Tuesday, February 24, 2009

When Che Guevara Came to New York

When Che came to New York

by Key Martin

In January 1965, Ernesto "Che" Guevara gave up his post as
Minister of Industry in the new revolutionary Cuban government and returned to the guerrilla struggle. On Oct. 9, 1967, just 25 years ago, he was captured by CIA operatives in Bolivia and murdered.

Those were tumultuous years in the movement. Some of the events that provided the context for Che's decision were:

- A sharp turn to the right in U.S. Latin American policy in favor of coups, military regimes, greater repression and death squads. This came as U.S. economic domination tightened and living standards fell.

- White mercenary columns marched through the Congo, destroying the liberation movement of the late Patrice Lumumba and leaving a gruesome trail of massacres.

- President Lyndon Johnson began massive bombing raids on North Vietnam and sent hundreds of thousands of U.S. troops into the south.

- The Civil Rights movement in the U.S. was raising demands with a power and anger that could no longer be ignored by the government.

Before Che disappeared, he made a last appearance at the United Nations and also met with a group of supporters in New York. At the time, none of us knew the real purpose of the meeting was to say goodbye. The discussion extended until midnight and covered a broad range of topics, from guerrilla movements in Latin America to the impact of the U.S. blockade on Cuba.

MEETING WITH CHE

Vince Copeland led the Workers World Party delegation to the
meeting. He edited Workers World newspaper for its first ten
years. A former steel worker and union leader (21,000 workers had gone out on strike when he was fired from the sprawling Lackawanna Steel Works outside Buffalo during the McCarthy period), he later wrote of the meeting:

"We were seated around Che in a semi-circle. [He was] sitting on the floor, probably to put us at our ease.

"Che was as handsome as his pictures and informally witty as he was reputed to be. `A revolutionist has to be a little loco,' he told us with a sympathetic smile, when someone asked him what were the human qualifications necessary to create a movement to destroy capitalist oppression.

"You would never have known by anything in his manner that he was the author of the book `Guerrilla Warfare'--and more significantly a great practitioner of its lessons. Several of us remarked afterwards on the total absence of build-up and pomp and `greatness' that every big shot in the capitalist world surrounds himself with on such occasions.

"He didn't at all have the `commanding presence' that great
leaders are supposed to have. Nor did he speak with an air of
special wisdom or was he overconscious of his position. He seemed like a person who would find it absolutely impossible to pontificate about anything at all, including that which he had the most right to speak authoritatively about--guerrilla warfare.

"He was just as serious about the number of eggs produced in Cuba as he was about the possibilities for world revolution. At that time, there was a great deal of talk about rationing of food in Havana. And with many of the statistics at his finger-tips, he made the fundamental point that for the great masses of Cuba, rationing was a tremendous step forward, because formerly they had had practically nothing and now they were being fed, while the formerly well-to-do had to wait.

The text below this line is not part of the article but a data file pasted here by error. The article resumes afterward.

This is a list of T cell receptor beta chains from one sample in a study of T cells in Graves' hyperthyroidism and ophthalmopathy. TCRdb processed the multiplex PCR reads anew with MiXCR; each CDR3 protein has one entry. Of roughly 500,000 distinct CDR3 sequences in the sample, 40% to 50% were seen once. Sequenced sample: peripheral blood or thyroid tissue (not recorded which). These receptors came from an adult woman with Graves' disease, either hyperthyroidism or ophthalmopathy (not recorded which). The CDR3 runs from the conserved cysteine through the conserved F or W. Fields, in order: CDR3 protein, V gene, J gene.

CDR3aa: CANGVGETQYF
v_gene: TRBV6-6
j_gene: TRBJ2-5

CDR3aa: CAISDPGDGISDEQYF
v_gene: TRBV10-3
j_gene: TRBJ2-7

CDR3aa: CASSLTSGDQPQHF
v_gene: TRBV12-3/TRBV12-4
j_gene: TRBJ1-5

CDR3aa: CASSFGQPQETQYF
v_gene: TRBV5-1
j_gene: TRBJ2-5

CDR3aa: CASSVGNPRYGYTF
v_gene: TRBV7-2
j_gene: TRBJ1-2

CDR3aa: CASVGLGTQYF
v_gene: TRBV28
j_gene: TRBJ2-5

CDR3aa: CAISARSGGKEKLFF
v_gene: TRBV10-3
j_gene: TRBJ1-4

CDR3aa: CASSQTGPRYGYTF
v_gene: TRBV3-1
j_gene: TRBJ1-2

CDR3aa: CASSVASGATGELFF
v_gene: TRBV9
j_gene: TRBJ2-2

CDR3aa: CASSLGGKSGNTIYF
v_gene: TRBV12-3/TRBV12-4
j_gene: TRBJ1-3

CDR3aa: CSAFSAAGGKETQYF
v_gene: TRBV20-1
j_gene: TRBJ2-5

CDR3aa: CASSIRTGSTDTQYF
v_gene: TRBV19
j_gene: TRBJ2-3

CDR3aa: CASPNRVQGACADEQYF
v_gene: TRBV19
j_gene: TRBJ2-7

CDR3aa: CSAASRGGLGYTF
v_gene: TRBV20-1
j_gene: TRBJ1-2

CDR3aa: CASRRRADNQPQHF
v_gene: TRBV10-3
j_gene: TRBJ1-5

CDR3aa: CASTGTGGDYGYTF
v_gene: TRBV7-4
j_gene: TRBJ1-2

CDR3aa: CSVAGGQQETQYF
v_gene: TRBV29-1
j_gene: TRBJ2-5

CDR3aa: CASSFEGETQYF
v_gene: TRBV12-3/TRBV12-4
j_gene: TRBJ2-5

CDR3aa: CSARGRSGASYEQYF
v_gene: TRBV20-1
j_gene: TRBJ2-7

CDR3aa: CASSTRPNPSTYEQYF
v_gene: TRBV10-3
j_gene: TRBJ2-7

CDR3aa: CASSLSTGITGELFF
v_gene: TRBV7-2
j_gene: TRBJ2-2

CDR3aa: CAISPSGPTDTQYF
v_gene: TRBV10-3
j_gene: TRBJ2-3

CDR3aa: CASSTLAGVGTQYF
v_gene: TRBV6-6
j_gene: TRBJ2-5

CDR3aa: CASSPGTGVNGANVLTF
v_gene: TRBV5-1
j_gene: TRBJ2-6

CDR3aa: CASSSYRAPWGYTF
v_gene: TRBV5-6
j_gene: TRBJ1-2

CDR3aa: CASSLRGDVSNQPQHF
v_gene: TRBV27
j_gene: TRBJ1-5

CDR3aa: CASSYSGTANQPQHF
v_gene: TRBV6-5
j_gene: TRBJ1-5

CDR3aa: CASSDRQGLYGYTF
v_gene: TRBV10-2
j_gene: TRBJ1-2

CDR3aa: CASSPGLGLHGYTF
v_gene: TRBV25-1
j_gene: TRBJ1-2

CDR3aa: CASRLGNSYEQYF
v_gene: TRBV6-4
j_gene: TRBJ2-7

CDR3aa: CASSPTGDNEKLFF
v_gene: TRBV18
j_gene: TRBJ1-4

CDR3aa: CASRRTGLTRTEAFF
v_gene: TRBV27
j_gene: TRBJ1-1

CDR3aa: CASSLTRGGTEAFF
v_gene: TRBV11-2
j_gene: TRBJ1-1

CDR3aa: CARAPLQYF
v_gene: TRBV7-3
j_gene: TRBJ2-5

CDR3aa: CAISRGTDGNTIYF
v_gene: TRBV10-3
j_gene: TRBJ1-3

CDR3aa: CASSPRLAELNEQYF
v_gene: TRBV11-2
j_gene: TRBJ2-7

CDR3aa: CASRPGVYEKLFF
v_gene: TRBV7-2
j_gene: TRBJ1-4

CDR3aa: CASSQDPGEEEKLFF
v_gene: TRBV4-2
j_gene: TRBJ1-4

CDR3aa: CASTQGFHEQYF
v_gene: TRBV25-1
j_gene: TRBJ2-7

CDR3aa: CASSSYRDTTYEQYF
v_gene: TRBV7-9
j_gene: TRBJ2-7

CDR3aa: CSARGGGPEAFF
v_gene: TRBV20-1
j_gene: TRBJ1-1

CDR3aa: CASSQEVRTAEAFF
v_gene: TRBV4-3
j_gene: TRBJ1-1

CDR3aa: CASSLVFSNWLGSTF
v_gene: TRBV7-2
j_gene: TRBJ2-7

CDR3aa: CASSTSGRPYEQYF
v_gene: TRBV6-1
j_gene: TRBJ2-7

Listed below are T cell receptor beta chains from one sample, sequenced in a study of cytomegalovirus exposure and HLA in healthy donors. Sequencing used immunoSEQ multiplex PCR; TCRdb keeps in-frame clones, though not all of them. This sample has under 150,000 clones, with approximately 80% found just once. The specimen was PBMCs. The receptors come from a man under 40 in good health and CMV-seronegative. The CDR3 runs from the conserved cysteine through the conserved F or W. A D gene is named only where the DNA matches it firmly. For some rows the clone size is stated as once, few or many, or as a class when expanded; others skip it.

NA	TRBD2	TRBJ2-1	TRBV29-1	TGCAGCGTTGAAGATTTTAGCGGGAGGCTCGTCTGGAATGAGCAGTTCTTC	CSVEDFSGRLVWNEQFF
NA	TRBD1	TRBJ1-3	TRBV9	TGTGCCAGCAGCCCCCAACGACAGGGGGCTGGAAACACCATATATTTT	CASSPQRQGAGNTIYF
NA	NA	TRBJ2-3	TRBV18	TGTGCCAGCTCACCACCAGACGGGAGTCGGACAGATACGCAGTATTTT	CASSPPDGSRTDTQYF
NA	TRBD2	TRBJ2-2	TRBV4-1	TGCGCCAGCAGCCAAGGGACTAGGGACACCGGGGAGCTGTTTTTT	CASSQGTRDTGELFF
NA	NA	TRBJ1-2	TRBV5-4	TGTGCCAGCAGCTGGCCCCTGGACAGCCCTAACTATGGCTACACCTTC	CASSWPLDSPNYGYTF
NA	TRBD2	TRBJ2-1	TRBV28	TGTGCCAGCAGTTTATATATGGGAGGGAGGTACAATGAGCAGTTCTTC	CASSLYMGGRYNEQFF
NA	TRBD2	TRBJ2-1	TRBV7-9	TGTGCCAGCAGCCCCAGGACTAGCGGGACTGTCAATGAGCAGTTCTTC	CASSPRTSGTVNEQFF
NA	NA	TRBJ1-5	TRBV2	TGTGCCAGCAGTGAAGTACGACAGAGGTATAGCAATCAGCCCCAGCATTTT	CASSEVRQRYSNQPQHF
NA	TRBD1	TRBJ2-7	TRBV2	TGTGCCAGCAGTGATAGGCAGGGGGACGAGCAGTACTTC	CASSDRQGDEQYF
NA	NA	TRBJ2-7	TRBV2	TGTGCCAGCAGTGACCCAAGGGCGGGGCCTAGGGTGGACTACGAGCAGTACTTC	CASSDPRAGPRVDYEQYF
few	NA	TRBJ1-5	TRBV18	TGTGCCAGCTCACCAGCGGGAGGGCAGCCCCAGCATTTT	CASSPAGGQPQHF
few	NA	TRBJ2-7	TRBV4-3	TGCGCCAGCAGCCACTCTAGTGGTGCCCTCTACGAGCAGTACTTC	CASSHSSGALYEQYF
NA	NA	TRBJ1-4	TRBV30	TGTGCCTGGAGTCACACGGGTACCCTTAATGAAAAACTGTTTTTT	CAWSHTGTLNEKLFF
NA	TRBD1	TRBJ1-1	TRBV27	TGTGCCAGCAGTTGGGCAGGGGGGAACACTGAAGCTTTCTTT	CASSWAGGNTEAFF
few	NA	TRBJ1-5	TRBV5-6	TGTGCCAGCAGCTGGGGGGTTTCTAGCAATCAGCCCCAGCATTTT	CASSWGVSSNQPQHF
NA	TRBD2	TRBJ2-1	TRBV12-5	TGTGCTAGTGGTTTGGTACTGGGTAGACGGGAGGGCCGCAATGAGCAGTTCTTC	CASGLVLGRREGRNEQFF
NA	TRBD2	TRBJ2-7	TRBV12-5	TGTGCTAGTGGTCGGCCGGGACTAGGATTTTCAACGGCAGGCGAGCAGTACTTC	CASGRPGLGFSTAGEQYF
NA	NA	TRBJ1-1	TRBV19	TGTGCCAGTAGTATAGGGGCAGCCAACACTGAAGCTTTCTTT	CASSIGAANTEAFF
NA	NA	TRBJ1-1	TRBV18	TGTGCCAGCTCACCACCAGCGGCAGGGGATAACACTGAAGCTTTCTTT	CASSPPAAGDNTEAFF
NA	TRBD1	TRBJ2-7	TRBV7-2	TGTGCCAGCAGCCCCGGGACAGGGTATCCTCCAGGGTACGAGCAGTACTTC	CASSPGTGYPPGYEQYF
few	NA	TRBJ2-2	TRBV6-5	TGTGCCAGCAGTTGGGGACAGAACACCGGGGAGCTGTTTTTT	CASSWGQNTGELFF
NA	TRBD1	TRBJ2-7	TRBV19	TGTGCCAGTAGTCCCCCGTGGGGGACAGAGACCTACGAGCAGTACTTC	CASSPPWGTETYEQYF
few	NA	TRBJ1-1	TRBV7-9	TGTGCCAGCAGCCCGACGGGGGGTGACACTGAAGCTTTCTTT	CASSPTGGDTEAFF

"No one felt any more strongly than Che Guevara himself that he could not fail, and that the socialist revolution was inevitable.

By the same token, Che also was one of the foremost among those brave spirits throughout the ages who have taken to arms against oppression, who have sounded the clarion call to struggle for a better world. He felt deeply that one `who wills the objective must will the means thereto.' And his advocacy of armed struggle, like his example of laying his own life on the line, shall not perish with him."

In addition to Vince, a delegation of youth from Workers World was present, including Deirdre Griswold (the current editor of Workers World), Ellen Catalinotto (an anti-war community organizer), and this writer. Black Civil Rights activist Mae Mallory was also present.

Some years later we read Che's diary, a moving account of his
experience in the guerrilla struggles in Bolivia, of the problems and sacrifices they faced, and his political thinking in the final months of his life.

When he saw his CIA murderer come into the room in Bolivia, Che, lying captive and wounded on a cot, said merely, "Now you will see how a real revolutionary dies."

A few weeks after his murder, Workers World youth, active in Youth Against War and Fascism at the time, distributed hundreds of portrait-placards with the caption `Avenge Che.' This was at the massive march to protest the Vietnam war that surrounded the Pentagon, the first demonstration that began to show the revolutionary militancy in the youth movement that the 1960s became famous for.

Che's picture haunted the Pentagon that day and will continue to haunt them for generations to come.

1 comment:

Subcomandante Peter said...

What a man! All respect for the great man! Greetings from London, UK